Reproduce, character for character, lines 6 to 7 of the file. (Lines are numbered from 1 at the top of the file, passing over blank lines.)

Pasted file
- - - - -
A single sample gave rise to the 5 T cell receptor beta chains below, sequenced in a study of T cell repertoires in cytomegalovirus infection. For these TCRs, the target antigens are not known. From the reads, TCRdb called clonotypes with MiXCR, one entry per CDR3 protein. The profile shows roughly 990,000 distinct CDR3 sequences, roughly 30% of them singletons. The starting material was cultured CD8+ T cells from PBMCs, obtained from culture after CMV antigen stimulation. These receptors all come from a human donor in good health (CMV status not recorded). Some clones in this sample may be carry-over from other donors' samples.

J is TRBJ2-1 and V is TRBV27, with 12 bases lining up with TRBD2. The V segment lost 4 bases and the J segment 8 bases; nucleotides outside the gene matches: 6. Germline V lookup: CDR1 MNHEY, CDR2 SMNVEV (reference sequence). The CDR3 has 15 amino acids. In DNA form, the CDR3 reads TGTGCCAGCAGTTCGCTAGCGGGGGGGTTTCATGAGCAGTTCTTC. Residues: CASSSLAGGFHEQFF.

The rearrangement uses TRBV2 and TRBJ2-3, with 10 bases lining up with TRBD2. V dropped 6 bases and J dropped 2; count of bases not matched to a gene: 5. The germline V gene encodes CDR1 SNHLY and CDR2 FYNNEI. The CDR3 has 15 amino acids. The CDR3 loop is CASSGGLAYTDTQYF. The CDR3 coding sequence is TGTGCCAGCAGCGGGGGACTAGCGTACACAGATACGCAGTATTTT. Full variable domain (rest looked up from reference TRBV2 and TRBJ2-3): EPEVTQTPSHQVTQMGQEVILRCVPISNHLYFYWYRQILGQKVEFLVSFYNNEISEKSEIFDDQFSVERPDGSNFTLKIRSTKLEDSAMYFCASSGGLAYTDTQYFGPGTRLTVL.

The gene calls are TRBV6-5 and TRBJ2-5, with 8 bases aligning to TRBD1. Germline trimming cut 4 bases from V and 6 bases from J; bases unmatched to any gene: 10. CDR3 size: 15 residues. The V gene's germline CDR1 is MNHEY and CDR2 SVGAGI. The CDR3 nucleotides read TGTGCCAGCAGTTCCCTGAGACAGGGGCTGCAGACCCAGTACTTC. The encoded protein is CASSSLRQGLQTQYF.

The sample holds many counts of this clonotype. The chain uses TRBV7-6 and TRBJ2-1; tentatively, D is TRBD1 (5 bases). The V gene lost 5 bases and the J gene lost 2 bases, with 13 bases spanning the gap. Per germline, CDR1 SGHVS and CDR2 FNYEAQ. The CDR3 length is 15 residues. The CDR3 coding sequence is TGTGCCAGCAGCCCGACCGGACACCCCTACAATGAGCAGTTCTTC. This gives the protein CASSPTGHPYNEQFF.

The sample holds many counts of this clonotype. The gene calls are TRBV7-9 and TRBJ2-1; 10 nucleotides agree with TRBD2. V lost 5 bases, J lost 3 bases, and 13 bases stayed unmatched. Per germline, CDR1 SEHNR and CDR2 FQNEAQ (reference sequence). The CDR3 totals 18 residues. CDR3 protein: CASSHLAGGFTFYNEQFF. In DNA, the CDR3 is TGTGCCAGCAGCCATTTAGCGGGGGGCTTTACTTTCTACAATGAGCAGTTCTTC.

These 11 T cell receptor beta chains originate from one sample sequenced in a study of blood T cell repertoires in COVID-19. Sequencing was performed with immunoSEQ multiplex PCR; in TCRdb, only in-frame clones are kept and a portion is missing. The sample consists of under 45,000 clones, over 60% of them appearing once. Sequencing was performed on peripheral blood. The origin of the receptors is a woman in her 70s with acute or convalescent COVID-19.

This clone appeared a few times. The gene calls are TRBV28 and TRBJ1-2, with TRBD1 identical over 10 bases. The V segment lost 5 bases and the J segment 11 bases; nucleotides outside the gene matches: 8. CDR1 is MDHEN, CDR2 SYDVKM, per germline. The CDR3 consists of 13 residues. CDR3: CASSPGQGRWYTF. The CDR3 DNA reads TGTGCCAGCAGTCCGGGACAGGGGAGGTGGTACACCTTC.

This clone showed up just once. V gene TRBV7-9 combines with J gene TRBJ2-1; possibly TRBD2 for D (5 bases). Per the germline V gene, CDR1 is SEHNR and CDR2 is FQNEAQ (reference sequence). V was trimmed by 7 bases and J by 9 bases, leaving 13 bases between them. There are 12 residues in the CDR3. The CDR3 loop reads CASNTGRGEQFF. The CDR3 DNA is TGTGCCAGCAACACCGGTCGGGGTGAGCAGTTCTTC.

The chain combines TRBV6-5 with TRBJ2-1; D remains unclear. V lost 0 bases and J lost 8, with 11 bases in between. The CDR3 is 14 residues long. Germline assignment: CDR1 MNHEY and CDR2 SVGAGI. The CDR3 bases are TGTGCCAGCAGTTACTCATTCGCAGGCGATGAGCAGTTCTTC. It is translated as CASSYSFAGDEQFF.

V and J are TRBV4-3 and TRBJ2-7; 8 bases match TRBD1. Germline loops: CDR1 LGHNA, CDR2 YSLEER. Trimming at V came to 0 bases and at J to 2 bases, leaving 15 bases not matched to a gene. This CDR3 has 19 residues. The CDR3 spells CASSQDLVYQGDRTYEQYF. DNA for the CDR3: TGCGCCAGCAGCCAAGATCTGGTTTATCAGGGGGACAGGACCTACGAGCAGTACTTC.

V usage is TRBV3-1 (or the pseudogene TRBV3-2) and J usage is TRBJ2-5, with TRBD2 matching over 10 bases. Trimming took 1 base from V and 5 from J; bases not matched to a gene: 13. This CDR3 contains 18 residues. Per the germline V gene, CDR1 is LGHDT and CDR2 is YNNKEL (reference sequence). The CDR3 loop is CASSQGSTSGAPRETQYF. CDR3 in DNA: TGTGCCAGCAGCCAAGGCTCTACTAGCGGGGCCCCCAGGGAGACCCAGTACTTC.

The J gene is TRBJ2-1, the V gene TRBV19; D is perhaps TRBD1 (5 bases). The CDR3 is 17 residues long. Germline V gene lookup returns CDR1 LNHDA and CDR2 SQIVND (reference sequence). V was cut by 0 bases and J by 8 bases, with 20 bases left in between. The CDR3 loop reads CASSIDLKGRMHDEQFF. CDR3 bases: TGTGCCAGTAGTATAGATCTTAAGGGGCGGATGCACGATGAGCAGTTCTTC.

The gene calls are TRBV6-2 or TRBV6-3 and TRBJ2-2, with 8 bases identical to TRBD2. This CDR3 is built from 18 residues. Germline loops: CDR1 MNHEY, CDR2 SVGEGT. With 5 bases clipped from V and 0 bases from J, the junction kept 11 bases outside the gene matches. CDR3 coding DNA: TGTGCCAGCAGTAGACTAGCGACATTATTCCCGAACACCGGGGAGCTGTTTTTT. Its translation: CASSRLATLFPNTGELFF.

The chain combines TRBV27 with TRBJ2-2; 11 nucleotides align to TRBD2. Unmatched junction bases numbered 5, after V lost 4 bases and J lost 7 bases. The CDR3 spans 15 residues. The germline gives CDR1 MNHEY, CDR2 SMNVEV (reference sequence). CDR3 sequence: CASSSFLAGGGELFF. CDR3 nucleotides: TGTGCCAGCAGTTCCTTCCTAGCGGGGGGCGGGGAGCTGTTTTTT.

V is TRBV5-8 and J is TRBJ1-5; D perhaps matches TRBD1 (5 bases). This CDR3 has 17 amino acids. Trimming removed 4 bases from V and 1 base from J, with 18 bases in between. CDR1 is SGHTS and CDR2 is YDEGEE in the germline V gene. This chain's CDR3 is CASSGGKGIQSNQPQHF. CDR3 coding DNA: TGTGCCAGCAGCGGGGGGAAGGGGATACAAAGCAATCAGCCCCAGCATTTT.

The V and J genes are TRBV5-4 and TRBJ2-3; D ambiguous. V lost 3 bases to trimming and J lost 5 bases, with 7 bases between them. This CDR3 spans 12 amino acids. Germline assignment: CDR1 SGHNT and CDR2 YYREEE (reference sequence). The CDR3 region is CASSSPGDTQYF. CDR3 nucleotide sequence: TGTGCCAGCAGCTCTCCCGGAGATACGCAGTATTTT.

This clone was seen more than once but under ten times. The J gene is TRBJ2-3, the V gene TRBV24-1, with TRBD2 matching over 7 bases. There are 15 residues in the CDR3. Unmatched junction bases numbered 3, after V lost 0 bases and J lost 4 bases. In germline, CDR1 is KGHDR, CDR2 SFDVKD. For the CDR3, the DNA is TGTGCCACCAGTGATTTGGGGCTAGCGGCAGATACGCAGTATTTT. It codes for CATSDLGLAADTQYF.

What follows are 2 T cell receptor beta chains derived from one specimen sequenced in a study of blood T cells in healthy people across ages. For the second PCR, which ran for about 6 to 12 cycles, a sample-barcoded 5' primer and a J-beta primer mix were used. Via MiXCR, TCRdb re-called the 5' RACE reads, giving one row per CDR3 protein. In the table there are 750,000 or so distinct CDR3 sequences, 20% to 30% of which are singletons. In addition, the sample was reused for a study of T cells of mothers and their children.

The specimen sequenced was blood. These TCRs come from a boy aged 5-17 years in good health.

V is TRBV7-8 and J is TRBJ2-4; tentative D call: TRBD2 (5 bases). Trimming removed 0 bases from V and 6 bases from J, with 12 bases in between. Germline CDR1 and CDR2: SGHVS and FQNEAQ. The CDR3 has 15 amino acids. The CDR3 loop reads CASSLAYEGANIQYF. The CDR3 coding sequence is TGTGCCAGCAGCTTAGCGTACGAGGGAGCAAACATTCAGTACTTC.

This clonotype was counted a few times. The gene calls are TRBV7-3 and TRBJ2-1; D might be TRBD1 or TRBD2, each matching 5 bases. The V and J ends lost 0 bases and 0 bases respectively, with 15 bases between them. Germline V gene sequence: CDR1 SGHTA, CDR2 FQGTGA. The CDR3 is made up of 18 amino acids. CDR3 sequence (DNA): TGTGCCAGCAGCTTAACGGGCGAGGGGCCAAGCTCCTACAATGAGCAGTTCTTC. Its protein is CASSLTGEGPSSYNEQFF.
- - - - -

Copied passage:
The sample holds many counts of this clonotype. The gene calls are TRBV7-9 and TRBJ2-1; 10 nucleotides agree with TRBD2. V lost 5 bases, J lost 3 bases, and 13 bases stayed unmatched. Per germline, CDR1 SEHNR and CDR2 FQNEAQ (reference sequence). The CDR3 totals 18 residues. CDR3 protein: CASSHLAGGFTFYNEQFF. In DNA, the CDR3 is TGTGCCAGCAGCCATTTAGCGGGGGGCTTTACTTTCTACAATGAGCAGTTCTTC.

These 11 T cell receptor beta chains originate from one sample sequenced in a study of blood T cell repertoires in COVID-19. Sequencing was performed with immunoSEQ multiplex PCR; in TCRdb, only in-frame clones are kept and a portion is missing. The sample consists of under 45,000 clones, over 60% of them appearing once. Sequencing was performed on peripheral blood. The origin of the receptors is a woman in her 70s with acute or convalescent COVID-19.